MIAMI | Bobby Hebert figured he had a better chance of being forced to wear a paper bag on his head than a dress on his shoulders.
So one time on the air the former Saints quarterback and current radio personality on WWL-AM radio in New Orleans promised to wear a dress if his former team ever reached the Super Bowl. Hebert made good on his bet last week, donning a custom-made gold gown and a pig-tailed wig in a pre-Super Bowl parade in New Orleans' French Quarter.
After New Orleans defeated the Vikings 31-28 in overtime in the NFC championship game, the city went crazy. The paper bags that fans wore to hide the shame of being in attendance during the 21 consecutive non-winning seasons that marred the franchise's futile beginning are gone. Black and gold paint and the fleur-de-lis are the new facial wear of choice.
People are proud to be fans, with the Saints ready to play the Colts on Sunday in Super Bowl XLIV here in Sun Life Stadium. Parades are no longer limited to Mardi Gras.
Hebert, who quarterbacked the 1987 Saints squad that broke the 21-season streak of futility, said the city's elation level is nothing like it was in the late 1980s and early 1990s when the team finally strung together multiple winning seasons.
"It's a different level (now)," Hebert said. "I've played professionally in Michigan, California, Georgia and with the Saints, and as a player you play for your team and it's more like a job. You play for yourself kind of like a mercenary. With the Saints, you play for a community. You play for a whole region."
That sentiment was never truer than in 2006. The city had been ravaged by Hurricane Katrina in August 2005, and the franchise had been relegated to playing home games at LSU in Baton Rouge, La., and the Alamodome in San Antonio while the wind-damaged Superdome was housing refugees of the deadly city-wide flooding.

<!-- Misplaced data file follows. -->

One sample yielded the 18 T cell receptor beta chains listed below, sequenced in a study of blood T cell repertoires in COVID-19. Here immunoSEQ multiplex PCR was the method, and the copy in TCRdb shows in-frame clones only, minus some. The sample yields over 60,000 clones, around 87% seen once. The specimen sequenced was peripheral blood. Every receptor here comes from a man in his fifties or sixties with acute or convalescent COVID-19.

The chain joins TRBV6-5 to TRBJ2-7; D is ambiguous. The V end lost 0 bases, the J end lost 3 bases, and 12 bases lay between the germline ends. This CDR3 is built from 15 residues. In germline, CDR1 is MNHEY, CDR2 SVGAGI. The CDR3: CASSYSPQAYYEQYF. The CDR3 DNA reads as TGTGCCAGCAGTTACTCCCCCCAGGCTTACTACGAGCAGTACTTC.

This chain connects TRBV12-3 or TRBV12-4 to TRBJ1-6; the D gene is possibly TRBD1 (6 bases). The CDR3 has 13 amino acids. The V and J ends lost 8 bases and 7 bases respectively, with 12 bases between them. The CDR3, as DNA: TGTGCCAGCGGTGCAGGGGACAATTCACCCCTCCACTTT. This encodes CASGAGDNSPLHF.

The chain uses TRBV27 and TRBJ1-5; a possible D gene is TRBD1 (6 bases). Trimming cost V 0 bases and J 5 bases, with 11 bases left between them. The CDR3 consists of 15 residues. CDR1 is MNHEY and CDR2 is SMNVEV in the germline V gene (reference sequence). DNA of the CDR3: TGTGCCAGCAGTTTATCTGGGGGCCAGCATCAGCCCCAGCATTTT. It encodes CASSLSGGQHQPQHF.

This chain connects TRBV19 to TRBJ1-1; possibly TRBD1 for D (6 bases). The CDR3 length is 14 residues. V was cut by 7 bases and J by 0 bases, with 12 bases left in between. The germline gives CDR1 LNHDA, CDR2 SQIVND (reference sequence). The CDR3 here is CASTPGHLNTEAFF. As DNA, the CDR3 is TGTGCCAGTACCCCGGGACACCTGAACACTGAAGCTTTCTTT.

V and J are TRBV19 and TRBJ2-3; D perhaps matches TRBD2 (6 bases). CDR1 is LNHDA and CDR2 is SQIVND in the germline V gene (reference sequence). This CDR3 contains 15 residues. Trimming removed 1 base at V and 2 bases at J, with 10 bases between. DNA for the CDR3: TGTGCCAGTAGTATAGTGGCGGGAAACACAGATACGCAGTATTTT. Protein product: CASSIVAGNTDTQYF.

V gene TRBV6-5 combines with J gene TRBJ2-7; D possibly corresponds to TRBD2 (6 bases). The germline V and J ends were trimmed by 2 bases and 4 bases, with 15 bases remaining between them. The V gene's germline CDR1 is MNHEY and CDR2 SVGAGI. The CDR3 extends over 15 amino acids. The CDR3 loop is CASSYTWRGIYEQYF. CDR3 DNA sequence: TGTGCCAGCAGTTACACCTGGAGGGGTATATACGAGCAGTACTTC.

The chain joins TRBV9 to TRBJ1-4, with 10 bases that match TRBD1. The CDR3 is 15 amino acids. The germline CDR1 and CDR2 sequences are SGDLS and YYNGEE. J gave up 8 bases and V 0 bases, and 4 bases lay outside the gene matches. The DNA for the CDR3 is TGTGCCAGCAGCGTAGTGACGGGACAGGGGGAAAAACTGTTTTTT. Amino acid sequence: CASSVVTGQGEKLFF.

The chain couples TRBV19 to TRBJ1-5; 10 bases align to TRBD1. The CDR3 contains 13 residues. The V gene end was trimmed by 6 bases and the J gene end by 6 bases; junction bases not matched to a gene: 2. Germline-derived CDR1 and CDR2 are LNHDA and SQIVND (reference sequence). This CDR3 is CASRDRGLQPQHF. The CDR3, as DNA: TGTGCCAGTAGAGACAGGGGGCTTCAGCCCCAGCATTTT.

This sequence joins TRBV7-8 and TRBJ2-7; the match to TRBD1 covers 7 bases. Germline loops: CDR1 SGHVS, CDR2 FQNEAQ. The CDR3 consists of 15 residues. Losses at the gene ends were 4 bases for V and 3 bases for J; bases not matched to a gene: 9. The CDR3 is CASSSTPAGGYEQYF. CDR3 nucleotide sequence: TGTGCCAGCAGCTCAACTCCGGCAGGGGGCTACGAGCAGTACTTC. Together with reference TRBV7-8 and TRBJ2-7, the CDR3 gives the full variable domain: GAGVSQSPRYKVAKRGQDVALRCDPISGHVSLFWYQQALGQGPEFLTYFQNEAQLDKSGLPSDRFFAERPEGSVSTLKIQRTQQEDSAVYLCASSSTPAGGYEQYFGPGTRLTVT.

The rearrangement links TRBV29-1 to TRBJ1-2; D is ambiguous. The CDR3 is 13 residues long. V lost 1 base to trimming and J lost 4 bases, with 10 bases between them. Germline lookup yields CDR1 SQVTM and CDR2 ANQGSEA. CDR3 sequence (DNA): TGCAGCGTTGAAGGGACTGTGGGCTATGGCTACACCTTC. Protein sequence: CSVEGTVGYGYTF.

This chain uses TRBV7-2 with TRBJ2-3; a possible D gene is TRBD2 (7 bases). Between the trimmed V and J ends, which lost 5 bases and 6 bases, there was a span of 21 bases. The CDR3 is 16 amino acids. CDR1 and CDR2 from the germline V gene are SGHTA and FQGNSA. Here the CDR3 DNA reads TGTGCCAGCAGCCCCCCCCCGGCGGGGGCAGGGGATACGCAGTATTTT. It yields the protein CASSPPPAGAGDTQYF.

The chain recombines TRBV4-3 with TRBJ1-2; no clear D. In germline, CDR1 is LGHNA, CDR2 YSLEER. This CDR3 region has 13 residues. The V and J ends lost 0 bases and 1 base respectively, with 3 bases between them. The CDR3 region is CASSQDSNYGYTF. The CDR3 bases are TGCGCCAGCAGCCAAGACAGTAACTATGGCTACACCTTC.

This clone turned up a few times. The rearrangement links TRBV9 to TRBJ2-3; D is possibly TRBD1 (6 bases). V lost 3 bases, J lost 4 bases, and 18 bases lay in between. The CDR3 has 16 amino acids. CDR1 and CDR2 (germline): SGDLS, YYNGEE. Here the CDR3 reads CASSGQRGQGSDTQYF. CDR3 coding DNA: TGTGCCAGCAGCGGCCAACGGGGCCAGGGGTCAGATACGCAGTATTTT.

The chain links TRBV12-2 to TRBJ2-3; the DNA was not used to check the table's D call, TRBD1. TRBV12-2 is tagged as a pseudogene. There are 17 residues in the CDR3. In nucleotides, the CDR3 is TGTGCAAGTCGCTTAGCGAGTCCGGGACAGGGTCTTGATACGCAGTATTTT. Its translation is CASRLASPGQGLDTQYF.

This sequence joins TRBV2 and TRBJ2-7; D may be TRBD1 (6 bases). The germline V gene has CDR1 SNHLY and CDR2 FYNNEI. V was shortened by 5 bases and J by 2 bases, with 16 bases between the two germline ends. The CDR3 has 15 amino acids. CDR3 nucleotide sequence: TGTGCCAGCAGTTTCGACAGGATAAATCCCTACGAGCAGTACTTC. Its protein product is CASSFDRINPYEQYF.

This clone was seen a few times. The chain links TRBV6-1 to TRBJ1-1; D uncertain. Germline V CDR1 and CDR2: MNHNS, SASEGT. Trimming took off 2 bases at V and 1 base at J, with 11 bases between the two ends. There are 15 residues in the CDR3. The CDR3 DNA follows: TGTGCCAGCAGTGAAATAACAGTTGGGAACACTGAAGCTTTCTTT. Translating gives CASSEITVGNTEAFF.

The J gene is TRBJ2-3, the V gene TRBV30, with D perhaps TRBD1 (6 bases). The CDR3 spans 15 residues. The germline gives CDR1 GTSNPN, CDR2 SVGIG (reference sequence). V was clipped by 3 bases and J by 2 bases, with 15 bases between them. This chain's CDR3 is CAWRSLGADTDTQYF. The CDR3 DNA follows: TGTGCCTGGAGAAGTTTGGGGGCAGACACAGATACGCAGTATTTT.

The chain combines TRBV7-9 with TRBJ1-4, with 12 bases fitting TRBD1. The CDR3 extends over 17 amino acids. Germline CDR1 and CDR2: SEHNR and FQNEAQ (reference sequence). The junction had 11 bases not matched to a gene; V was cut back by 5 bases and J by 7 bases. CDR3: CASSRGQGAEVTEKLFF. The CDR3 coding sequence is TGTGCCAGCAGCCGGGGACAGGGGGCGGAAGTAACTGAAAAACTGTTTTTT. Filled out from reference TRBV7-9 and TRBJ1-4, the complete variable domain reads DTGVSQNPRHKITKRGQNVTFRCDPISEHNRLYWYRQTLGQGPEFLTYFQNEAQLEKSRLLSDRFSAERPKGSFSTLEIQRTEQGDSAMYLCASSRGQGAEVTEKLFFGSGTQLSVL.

If the team's winning run started by Hebert's 1987 team didn't dismiss the "Aints" nickname, the signing of Drew Brees as quarterback and Sean Payton as head coach following the 3-13 season in 2005 ultimately rejuvenated the team and made "Aints" outdated.
Both altruistic men took huge risks in the reclamation project for the franchise and generously supported relief efforts in the city, knowing the area needed something around which to rally. On Sept. 26, the coaches and players became patron saints for the city, defeating the Atlanta Falcons 23-3 in the first post-Katrina game at the sold-out Superdome.
"What it symbolized not only for our community but for our country -- that we are resilient -- that experience is one that will live in my head forever," Brees said.
Former Colts and Rams star Marshall Faulk was in attendance at that game, which was part of a 10-6 season that ended with an NFC title game loss to the Bears, proud that his hometown team was back on an ascent.
"They do a great job in the community of giving back, and in that city of New Orleans there's a lot of room to give back," Faulk said of the team. "They continue to do well on and off the field."
Even Colts players from New Orleans can't help but feel for the franchise.
Wideout Reggie Wayne, a New Orleans native, has a tattoo of the city's skyline on his right forearm. The sketch, which Wayne got after Hurricane Katrina, includes the Superdome and the Crescent City Connection bridge.
"Whenever I'm not in the Super Bowl, it doesn't really matter -- I do want them to win," Wayne said. "I probably would go for the Saints. I feel like they really deserve it, I really do."
Super Bowl XLIV
Colts (16-2) vs. Saints (15-3)
Where: Sun Life Stadium, Miami.
When: 5:25 p.m. Sunday.
TV/Radio: CBS (Ch. 2); WSCR-AM (670), WEFM-FM (95.9).
From Aints to Saints
Total 279-377-5 * -- made playoffs (4-6 all-time in playoffs)